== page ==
I leave shortly for Fort McMurray Alberta, where I will walk, with hundreds of others, led by Athabasca First Nations and the Keepers of the Athabasca, around a massive tailings pond in the Tar Sands. We will pass between several other massive tailings ponds, and along the edge of a landscape scraped clean of its “overburden” (that’s everything that used to exist there—indigenous peoples and their cultural practices, trees and plants of every variety, animals of all kinds, naturally occurring bodies of water, etc.) and dotted with machinery and the silver towers of refineries. What follows are some brief thoughts about the politics of walking—before the walk. To which I will return after the fact as well.
Walking, we move between renunciation and affirmation. In his recent A Philosophy of Walking, Frédéric Gros refers to renunciation as one of the “freedoms” of walking—a form of “perfect detachment.” Writing on Gandhi’s symbolic protest marches, Gros suggests that “the slowness of the march constitutes a rejection of speed”—which reminds me of the words of Jesse Cardinal, one of the organizers of the Healing Walk: the point is “to take time, slow down, and pray.”
In the face of the Tar Sands project—which has everything to do with speed, with fuelling the speed of our consumption, with the speed of economic development where the mindset, very clearly, is get as much as fast as possible, before the competition, the climate, or reason shuts the project down—the slowness of walking articulates an alternate world view.
I also think of the words of the Zapatistas—caminamos, no corremos, porque vamos muy legos—“we walk, we do not run, because we are going very far.” For activists, I think this is the difficult part. We feel the urgency of the problem in our very bones, and hear the frantic calls for action, even in our unsettled sleep. But the sort of transformation that must be managed—its scale—is so massive, there is simply no way to run there. We have to renounce the sprint, and affirm the long march. We will walk, because the distance to be travelled is so far. But we need to start walking now.
Walking, writes Gros, is also the “recognition of our finiteness.” Here is another renunciation and affirmation. A project like the Tar Sands is all about hubris—about the scale of human ambitions when it comes to material wealth and “development” (an entirely problematic concept). Against the scale of this project, we place our small and finite human bodies. We reject trucks the size of houses, oil sand reserves the size of England, and affirm the scale of the human body walking, the brevity of our lives against the long term effects of this “development” as it drives climate change into an untenable future we will not even live to see.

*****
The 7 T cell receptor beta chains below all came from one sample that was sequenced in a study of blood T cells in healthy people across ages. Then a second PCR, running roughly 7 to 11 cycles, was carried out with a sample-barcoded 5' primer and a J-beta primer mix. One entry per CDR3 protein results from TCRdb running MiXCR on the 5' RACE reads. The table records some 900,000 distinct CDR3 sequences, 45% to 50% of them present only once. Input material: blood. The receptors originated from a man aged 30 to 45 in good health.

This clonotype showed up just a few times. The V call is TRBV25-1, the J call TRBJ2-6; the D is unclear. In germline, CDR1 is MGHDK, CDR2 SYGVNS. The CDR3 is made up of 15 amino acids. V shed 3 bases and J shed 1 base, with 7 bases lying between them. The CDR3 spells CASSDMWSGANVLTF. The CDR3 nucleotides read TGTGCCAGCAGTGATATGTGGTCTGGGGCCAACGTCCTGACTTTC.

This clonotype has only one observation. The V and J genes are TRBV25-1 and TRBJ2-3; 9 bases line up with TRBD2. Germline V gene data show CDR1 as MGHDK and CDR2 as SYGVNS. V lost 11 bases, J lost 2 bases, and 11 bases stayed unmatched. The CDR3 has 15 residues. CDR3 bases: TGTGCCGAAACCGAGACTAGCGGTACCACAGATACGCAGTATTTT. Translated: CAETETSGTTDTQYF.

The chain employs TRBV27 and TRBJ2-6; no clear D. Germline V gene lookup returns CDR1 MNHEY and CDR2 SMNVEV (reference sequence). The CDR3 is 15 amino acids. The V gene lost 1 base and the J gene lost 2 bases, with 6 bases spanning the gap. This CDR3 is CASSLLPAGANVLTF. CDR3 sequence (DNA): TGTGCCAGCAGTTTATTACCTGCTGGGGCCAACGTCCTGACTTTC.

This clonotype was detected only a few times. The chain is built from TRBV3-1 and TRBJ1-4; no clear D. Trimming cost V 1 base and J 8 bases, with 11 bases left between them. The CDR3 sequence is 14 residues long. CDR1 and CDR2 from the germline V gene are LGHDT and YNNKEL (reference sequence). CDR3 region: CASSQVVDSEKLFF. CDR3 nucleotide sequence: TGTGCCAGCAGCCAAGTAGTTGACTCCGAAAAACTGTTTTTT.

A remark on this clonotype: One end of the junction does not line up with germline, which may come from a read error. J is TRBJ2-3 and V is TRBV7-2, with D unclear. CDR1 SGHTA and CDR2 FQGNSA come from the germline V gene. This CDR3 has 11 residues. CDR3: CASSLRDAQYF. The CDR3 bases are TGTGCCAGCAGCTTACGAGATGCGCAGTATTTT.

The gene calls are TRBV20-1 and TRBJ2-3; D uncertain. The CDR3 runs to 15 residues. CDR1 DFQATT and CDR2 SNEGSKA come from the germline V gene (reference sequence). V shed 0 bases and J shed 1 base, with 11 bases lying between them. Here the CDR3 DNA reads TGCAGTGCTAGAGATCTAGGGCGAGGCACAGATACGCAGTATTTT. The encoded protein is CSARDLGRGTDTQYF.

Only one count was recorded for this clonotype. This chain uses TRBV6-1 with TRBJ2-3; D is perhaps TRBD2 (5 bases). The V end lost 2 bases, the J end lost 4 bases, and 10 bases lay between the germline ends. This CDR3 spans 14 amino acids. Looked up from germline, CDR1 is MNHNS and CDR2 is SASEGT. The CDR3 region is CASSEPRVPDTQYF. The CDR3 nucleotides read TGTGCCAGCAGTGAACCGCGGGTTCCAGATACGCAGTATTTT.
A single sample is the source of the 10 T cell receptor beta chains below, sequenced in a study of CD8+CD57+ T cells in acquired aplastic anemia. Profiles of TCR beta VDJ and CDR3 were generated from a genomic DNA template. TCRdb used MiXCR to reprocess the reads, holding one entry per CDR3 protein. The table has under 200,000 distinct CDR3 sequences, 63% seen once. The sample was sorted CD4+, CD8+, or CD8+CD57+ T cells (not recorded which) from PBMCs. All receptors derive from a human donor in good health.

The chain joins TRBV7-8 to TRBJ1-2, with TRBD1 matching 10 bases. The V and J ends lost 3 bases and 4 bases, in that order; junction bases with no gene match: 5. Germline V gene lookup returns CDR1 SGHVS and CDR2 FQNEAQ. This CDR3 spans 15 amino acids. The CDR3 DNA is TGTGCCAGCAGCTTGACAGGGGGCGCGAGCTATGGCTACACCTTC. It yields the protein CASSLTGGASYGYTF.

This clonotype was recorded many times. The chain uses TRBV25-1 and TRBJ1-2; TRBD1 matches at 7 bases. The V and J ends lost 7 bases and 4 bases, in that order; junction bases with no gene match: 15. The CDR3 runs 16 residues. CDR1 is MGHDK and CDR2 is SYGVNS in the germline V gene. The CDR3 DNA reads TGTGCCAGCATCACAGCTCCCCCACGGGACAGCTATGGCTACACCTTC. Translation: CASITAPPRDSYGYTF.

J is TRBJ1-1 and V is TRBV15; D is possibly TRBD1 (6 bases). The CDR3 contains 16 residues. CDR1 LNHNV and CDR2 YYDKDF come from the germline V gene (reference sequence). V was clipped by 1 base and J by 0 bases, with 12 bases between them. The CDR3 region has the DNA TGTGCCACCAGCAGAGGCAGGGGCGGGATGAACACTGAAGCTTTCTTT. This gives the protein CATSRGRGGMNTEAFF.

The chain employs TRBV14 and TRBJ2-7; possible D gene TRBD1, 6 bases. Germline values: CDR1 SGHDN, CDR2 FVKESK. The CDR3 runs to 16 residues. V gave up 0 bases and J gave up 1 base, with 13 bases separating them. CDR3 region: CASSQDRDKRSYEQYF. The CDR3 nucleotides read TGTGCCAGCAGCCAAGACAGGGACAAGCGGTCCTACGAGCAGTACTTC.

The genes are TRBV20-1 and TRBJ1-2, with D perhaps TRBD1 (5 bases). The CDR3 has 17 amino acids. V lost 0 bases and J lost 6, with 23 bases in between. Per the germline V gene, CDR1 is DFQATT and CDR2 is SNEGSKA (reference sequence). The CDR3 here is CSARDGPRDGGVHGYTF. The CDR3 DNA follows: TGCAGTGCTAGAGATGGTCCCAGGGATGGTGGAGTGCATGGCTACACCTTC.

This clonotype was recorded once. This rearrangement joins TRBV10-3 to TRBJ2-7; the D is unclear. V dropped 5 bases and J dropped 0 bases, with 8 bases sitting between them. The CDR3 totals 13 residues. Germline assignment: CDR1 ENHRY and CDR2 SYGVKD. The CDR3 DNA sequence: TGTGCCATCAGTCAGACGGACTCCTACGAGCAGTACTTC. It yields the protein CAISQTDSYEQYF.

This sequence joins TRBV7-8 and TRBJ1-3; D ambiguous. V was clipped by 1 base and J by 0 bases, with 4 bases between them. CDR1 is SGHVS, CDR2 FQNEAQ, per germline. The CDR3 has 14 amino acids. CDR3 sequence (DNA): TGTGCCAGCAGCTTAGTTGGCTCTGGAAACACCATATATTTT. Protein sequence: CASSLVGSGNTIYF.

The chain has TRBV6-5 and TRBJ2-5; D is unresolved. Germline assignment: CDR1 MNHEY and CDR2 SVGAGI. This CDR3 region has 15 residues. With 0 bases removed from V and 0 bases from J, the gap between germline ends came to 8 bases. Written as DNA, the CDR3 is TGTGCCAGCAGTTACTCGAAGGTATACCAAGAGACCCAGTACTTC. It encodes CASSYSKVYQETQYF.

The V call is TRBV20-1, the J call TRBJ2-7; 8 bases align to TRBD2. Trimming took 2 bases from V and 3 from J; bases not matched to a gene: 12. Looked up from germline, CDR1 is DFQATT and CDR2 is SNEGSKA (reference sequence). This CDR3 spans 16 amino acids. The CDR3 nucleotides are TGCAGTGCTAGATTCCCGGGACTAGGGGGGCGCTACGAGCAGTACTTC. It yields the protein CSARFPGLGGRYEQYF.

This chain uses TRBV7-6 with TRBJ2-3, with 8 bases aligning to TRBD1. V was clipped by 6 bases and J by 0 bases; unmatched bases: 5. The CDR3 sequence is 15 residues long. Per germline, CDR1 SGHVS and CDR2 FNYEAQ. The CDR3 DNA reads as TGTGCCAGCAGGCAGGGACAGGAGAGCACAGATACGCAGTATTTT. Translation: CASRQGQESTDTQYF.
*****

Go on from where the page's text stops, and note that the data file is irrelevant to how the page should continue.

Which brings us to walking and time. Gros notes the similarity between the repetitiveness of walking and Nietzsche’s idea of the eternal return. Walking is performance and ceremony. I take the same walk, along the same route, almost every day. It fashions a sort of timelessness that heals, a sense, as Gros writes, in which “I have always been here, tomorrow, contemplating this landscape.” This is the future anterior—the temporality of what we will have done—a projection from now into tomorrow. We are the one’s we’ve been waiting for. And we are tomorrow’s ancestors (maybe…if we are lucky). “Walking makes time reversible,” Gros adds.
Walking, we put a foot forward into tomorrow, claiming it as a continuation of today—not in the name of a featureless sameness, but in the name of there being a viable tomorrow in which our feet will fall on forgiving ground. Walking, we hold time in place—we make time, one step at a time, creating the world we are walking into. The politics of this walk are as yet unwritten.
In Wanderlust, Rebecca Solnit describes a protest march near a Nevada nuclear test site as bearing “a kind of bodily witness” to “the apocalypse being prepared nearby.” In the Tar Sands we will bear such witness, to another though very comparable “apocalypse.” “Every walker,” Solnit writes, “is a guard on patrol to protect the ineffable.”
That “ineffable” is in part the lived stories that make mere space a place—the culture we practice on the land, when we are able to be of the land, that enables our living there. Describing the wilderness trails of the Dene people, Allice Legat, in Walking the Land, Feeding the Fire, notes that such trails “are accessible only through stories that tell of what has gone before”—stories “that reside in and grow from places.” Legat continues,
“Walking is an action that implies not being cut off…. Instead, walking entails carefully considering one’s surroundings while thinking with the multitude of stories that one has heard.”
What are we claiming, when we are walking? I think—that we will have a story to tell, and that that story will have a “place.”
I’m going to the Healing Walk to bear witness, to walk with others and listen to others—and to listen to the land. I’m going to the Healing Walk to renounce speed and development and affirm the pace at which we can really think and understand—the speed of walking, the speed of community. I’m going to the Healing Walk because massive systemic processes and changes, like capitalism and climate change, are often abstract and I want to see them up close and breathe their sharp petroleum air because we have made this air and should feel its sting in our eyes and lungs. I’m going to the Healing Walk because capitalism, which we’ve long known to be a mechanism for the production, protection, and escalation of inequalities, is now also revealed to be a doomsday device, a mechanism programmed for ecoside, set on self-destruct. And I’m going to the Healing Walk as one whose Marxist analysis doesn’t always leave room for grieving and loss and ceremony and because intellectual hubris is never too far from economic hubris and I want and need to get close to the ground.